Dr. Grey also begins to comment on Sandra’s personal appearance, suggesting that she wear makeup and straighten her natural hair in order to be perceived as professional. Sandra once more confides in another intern, Monica, described as a white female, who says that “Dr. Grey has never made her feel uncomfortable with personal remarks,” hinting that he has made similar comments about personal appearance and professionalism to the other interns.

Regardless, Dr. Grey—according to Reardon and the state of New York—is likely guilty of both racial and sexual discrimination, despite the acknowledged “fact that other Black colleagues have not felt mistreated based on race” and that “other women in her intern class feel respected.” The keyword in all of this is “feel.” As an accuser, Sandra’s subjective perceptions and feelings trump all relevant and objective facts, as well as the perceptions and intentions of the accused.

In another case study, Sex Stereotyping #2, we are introduced to Frank, a “genderfluid” man who wears makeup and dresses on occasion, and who has applied for an internal promotion at his company to serve as an administrative assistant to the company’s executive director. Frank does not receive the promotion, and the director states that while he supports Frank’s lifestyle, many of the “high-level guests” who come to visit him are “more traditional” and “would not be comfortable with Frank as their first point of contact.” It would seem, then, that the customer is always right, except when the customer disagrees with gender ideology.

The success of a business cannot be considered if it runs afoul of gender ideology—the same apparently applies to religious freedom. In Case Study #6, for example, we are introduced to Erin, a “trans woman” whose colleagues have accepted his “female” identity and use his preferred pronouns of “she / her / hers.” Erin’s colleague Vanessa, however, continues to “deadname” Erin (that is, to use Erin’s original name) and use he / him / his pronouns when referring to Erin. Vanessa states that being transgender violates her religious beliefs, but gender ideology apparently trumps whatever religion Vanessa subscribes to, as well as any and all other faiths. As Reardon explained in the question portion of the section:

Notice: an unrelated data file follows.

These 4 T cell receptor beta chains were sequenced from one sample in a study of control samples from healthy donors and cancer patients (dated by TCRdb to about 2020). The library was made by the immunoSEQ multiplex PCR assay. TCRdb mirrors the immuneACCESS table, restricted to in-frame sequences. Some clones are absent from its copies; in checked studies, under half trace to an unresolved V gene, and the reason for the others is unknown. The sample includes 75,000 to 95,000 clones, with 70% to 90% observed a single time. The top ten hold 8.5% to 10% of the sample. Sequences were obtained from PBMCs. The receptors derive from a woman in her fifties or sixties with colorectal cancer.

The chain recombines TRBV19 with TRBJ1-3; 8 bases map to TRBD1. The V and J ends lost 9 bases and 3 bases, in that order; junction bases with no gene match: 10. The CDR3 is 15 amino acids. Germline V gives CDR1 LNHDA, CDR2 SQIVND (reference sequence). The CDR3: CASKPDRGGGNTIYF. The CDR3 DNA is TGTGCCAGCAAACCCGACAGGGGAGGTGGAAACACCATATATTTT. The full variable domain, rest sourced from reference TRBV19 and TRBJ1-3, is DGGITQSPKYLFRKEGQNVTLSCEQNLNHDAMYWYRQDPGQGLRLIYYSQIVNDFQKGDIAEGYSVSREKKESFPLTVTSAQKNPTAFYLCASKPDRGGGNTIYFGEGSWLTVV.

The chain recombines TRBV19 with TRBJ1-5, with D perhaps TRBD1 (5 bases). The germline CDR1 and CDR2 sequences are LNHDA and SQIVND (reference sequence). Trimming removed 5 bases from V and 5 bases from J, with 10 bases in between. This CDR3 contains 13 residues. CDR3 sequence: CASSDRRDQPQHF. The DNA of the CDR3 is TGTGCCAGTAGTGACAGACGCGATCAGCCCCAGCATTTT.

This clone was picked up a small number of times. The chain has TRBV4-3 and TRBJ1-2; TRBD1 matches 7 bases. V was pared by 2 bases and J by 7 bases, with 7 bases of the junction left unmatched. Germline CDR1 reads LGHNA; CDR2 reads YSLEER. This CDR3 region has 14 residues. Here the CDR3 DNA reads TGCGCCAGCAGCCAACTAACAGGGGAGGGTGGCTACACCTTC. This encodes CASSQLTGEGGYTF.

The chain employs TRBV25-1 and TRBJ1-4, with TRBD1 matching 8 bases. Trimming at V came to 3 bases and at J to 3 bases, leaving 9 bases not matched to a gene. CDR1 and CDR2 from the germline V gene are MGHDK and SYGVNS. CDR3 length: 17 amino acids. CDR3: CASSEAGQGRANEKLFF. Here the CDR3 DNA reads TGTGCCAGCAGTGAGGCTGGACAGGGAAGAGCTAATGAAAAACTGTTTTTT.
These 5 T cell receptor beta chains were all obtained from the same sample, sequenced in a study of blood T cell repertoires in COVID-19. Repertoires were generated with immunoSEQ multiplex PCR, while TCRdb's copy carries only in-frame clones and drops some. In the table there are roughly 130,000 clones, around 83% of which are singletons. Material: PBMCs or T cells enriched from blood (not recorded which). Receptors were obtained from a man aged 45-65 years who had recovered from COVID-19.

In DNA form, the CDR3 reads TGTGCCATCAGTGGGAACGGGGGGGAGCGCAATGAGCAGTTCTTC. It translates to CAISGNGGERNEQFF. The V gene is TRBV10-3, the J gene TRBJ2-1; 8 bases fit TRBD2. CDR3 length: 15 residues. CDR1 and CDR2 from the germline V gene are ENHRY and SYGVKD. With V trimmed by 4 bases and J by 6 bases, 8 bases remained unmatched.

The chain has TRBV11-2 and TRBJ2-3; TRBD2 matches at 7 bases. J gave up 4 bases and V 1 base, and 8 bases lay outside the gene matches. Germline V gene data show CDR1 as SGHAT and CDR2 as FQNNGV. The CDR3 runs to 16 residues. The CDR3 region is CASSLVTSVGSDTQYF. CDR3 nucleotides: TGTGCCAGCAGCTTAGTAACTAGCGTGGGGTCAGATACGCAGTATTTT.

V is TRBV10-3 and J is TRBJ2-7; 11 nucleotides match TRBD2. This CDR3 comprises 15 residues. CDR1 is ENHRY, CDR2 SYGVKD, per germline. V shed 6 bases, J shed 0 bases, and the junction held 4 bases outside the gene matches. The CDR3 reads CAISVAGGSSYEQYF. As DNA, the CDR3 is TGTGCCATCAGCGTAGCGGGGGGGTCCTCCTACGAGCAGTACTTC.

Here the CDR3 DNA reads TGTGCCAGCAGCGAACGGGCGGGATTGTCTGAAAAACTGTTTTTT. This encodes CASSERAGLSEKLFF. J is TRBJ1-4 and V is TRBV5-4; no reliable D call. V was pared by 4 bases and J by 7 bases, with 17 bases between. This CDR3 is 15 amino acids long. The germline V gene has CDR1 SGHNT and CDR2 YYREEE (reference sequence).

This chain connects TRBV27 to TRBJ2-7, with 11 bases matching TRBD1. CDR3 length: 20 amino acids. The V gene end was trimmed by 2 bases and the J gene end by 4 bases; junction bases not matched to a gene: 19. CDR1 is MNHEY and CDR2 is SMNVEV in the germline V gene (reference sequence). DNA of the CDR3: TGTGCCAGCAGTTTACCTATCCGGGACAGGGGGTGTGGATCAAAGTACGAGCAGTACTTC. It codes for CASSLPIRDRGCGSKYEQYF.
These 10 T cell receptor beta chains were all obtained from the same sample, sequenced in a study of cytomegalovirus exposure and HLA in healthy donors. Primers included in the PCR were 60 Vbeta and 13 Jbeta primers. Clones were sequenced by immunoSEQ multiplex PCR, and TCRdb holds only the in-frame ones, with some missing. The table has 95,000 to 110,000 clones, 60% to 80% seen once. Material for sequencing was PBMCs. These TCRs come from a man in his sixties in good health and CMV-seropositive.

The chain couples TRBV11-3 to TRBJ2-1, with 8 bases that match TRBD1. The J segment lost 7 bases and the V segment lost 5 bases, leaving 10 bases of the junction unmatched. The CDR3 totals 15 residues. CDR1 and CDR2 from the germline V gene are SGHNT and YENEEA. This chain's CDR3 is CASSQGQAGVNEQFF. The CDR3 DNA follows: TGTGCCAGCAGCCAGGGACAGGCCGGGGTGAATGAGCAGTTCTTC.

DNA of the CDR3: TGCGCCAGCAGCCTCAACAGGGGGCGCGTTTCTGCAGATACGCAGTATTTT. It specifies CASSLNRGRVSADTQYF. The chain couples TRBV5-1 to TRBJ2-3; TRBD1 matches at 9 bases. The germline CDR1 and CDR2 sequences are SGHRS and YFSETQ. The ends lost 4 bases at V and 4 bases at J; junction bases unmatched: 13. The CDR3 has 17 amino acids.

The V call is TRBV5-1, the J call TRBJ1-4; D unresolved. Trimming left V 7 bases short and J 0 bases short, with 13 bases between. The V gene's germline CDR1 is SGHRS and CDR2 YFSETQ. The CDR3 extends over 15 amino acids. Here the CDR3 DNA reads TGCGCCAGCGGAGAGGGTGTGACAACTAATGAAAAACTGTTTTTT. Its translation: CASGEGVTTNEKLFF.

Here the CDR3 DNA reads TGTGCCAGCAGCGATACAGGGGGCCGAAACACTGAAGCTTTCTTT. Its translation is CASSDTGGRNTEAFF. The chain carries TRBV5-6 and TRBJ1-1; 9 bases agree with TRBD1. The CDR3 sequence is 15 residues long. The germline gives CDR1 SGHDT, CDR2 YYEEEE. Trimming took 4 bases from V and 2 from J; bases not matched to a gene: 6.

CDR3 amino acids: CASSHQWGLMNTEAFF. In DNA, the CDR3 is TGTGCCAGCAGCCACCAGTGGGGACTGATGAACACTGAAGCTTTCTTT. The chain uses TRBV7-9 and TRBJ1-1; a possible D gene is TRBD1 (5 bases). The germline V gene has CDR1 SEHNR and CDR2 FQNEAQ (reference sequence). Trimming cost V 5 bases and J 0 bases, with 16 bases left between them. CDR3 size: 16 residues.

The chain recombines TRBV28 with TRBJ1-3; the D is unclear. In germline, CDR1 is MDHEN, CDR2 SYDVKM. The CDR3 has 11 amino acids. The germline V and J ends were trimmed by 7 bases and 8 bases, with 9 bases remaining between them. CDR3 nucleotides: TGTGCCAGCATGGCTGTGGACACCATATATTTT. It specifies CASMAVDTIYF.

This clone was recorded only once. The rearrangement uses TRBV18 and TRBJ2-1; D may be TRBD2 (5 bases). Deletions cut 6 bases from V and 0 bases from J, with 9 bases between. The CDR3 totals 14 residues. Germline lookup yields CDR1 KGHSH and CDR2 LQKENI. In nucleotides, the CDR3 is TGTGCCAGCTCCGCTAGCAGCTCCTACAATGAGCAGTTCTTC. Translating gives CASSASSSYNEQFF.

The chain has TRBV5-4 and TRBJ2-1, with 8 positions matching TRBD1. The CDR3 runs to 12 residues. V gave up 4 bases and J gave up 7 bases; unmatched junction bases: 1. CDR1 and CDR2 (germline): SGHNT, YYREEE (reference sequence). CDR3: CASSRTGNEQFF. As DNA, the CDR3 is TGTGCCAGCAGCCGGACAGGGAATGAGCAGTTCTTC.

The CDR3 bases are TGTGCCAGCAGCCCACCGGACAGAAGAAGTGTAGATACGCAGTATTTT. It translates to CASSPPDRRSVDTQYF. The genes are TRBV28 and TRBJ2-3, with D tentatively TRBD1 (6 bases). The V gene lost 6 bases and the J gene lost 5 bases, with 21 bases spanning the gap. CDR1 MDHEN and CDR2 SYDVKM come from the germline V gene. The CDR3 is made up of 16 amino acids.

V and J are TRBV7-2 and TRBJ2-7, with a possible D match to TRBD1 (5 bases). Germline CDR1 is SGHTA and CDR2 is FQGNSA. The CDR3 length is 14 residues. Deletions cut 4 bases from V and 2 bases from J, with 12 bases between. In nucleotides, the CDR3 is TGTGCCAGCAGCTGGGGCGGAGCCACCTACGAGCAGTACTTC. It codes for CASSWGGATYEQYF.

Vanessa … does not have the right to intentionally ignore Erin’s preferred name and pronouns. Under the Human Rights Law, personal religious belief is not a justifiable defense for discrimination.

In an absolute violation of freedom of expression, New York State will compel the speech of all employers and employees who disagree with gender ideology, and under its Human Rights Law, the same goes for housing and places of public accommodations.

New York may be only one state. It may be among the wokest of states. But this gender ideology and destructive doctrine of “Impact Over Intent”—ideas that began in the academy—will surely spread if sensible people refuse to speak out against it.


Mason Goad is a research fellow at the National Association of Scholars. He can be contacted via email at [email protected], or via Twitter at @GoadMason.

Image: Thomson200, Wikimedia CommonsCreative Commons CC0 1.0 Universal Public Domain Dedication